Keep in mind that Executive Platinum, Platinum Pros, Platinum members, along with other Oneworld elite status members also receive this priority, so you may be waiting a while for your bag even with this benefit. 

This benefit is marginal of value since American isn’t great about delivering priority tagged bags ahead of other non-tagged bags. Since it’s very hit or miss, don’t place a ton of value here. Since this benefit isn’t really something that’s consistent, it’s estimated at a $25 value.

Complimentary Same Day Standby ($225 Value)

As a Platinum status member, you’re allowed to fly standby for any flight on the same day and the same routing as your current flight. So, if you are booked on DCA-DFW flight, you must stick with the exact same routing for any other flight you wish to fly standby for. Further, you need to use the exact same starting and ending airport, so, in this example, you couldn’t fly out of another airport in DC. 

Platinum status members, like most other scenarios listed, come 4th in priority order. On the flight’s PALL list, which is the list you see at the gate displaying standbys and upgrades, you’re listed as an RV4. RV4 stands for Revenue Voluntary 4. Other statuses are listed as:

  • Concierge Key is listed as an RV1
  • Executive Platinum is listed as an RV2
  • Platinum Pro is listed as an RV3
  • Platinum is listed as an RV4
  • Gold is listed as an RV5

Since Platinum members are 4th priority, if you’re trying to fly standby for a flight and there are Executive Platinums or Platinum Pros ahead of you, they’ll get the seat first. It’s recommended that you try to fly standby in non-hub airports since it’s less likely there will be outranking status members ahead of you in smaller markets.

If you’re booked on an earlier flight and are standing by for a later flight, you must list for the later flight and call in to ensure you aren’t marked as a no-show for the earlier flight. If you don’t notify American, you risk your reservation being canceled and receiving a penalty.

Flying standby is difficult to value since sometimes you can fly standby and sometimes you can’t. Assuming that you’re able to fly standby 3 times a year, that’s a savings of $75 each time resulting in a $225 value.

Discounted Admirals ClubMembership ($50 Value)

Without status, an annual individual membership to the Admirals Club costs $650. You’re able to renew this membership at a rate of $600 annual. By being a Platinum member, you get to buy Admiral’s Club access for the first time at $600, and then renew every year thereafter at $550.

There are many credit cards that offer an Admirals Club membership as a benefit!

Admiral's Club Entry
You can receive a discounted Admirals Club membership as a Platinum member. Image Credit: American Airlines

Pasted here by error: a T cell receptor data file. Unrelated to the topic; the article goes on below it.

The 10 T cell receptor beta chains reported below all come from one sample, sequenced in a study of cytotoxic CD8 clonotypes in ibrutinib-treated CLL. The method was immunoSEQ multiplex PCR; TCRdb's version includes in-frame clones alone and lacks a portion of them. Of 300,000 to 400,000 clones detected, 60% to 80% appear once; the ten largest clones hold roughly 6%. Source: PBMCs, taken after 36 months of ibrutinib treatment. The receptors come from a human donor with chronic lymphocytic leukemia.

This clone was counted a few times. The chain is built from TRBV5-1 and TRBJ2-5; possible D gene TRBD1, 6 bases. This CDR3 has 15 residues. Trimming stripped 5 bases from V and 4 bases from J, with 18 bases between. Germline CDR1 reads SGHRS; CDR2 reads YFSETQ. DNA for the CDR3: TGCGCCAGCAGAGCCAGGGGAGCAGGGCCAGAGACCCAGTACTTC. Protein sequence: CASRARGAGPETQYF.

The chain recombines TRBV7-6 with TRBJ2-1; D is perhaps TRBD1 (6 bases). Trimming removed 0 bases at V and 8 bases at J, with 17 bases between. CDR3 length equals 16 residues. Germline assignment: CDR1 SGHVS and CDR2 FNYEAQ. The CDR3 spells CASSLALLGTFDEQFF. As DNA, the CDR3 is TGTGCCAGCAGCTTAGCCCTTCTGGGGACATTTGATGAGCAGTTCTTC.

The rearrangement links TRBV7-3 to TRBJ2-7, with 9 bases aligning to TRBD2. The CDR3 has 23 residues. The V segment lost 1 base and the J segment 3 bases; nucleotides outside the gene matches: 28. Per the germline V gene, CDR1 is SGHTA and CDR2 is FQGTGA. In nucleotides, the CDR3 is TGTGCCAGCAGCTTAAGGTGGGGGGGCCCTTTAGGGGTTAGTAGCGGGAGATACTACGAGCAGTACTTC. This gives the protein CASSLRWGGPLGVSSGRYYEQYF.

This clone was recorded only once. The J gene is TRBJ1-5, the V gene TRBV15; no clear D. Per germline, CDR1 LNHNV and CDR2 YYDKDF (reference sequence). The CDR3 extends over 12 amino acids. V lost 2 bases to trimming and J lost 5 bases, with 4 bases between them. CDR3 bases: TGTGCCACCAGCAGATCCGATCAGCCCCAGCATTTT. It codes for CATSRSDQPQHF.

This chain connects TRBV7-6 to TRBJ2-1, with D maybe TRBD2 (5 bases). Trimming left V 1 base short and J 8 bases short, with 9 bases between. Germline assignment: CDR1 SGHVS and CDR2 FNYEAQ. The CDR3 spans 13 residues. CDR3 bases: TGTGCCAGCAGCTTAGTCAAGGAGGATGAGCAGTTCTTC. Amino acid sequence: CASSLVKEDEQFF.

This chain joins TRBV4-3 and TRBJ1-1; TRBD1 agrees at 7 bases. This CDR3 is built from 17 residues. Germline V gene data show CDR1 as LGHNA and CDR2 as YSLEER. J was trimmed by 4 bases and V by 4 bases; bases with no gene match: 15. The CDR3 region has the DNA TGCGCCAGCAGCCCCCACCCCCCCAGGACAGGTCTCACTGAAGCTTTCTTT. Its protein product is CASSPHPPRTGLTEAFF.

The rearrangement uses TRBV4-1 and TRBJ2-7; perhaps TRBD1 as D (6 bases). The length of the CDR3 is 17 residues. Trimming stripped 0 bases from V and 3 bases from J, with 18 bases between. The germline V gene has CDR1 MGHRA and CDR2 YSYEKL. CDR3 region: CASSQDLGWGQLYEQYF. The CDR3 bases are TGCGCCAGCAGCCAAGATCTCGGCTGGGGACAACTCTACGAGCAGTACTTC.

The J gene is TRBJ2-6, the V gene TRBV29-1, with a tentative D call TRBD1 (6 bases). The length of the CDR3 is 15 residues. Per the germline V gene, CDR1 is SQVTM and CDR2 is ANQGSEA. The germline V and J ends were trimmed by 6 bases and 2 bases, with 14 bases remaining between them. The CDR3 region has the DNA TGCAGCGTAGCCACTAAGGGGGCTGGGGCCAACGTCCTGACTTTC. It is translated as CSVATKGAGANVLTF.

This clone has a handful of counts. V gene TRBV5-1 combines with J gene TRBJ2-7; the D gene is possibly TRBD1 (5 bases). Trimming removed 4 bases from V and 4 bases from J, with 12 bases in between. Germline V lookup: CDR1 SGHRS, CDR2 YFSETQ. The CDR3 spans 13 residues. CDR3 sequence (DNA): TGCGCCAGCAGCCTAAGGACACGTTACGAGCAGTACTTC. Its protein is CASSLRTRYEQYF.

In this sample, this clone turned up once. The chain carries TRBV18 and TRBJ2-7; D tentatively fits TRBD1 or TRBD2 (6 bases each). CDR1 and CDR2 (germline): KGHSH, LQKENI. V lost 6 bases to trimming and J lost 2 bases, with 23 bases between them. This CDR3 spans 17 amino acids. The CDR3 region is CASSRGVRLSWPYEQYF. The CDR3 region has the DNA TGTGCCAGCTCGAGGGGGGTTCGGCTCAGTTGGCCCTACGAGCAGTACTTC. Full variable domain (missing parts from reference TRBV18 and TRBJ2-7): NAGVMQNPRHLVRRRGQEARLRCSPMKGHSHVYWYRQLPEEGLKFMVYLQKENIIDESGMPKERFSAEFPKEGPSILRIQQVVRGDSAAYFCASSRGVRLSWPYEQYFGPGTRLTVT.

Exclusive Service Desk ($25 Value)

The Platinum Service Desk is a phone line where an agent can help you with reservations. This line is useful in the case of weather or other irregular operations, though they’re not entirely useful when it comes to waiving fees, or other customer-friendly initiatives. Depending on the scenario, you may receive faster service by tweeting American at @AmericanAir.

It’s hard to put a value on this service desk, but assuming you get your call answered faster than others, it’s an estimated value of about $25.

Complimentary Preferred Seats and Main Cabin Extra Seats ($500 Value)

When you have Platinum status, you have access to both Main Cabin Extra and Preferred Seats at time of booking. This is a huge benefit since the general public has to pay extra for these seats. Main Cabin Extra seats can cost a pretty penny, upwards of close to $100 on a transcontinental flight one-way.

If you take even just a few longer flights a year, not to mention an international long-haul flight or 2, this benefit will be very noticeable in the savings you’ll realize by not paying these seating fees.

Secondly, anyone on your same reservation (up to 8 people) also receive complimentary Main Cabin Extra seats too. If you’re traveling from PHL to San Francisco International Airport with 8 friends, without this benefit, each of you would pay an extra $80+ to sit in Main Cabin Extra. This means this benefit would have the group $640.

In addition to the extra legroom and better location of seats, you’ll also receive a complimentary alcoholic beverage in all Main Cabin Extra seats, including exit rows. It’s a small benefit, but something that certainly enhances the experience.

This benefit value can vary depending on how much you use it, but if you fly at least 10 flights where the upgrade cost would be $50 each, that’s an overall savings of $500 in a year.

Main Cabin Extra Drink
When you’re seating in Main Cabin Extra, you’ll get a complimentary alcoholic beverage. Image Credit: American Airlines

Award Processing Charge Waived ($150 Value)

When you book an award flight on American, you’re charged a $75 expedite fee for awards within 21 days of booking. As a Platinum member, this fee is waived. Assuming you book 2 awards a year within 21 days, at $75 an award, that’s a $150 savings. Of course, if you tend to book more awards, then you’ll obviously benefit more from this fee waiver.

Keep in mind, you’re still charged the $150 redeposit fee if you need to redeposit miles if you decide to cancel an itinerary. This fee is not waived for Platinum members.

Essentially, this fee serves one primary purpose: to deter people from using miles for what ordinarily would be higher priced tickets. Generally, within 21 days of departure, ticket prices go up naturally due to supply and demand, and thus the demand for mileage usage would also increase, as people seek to save money on what would ordinarily be one expense ticket.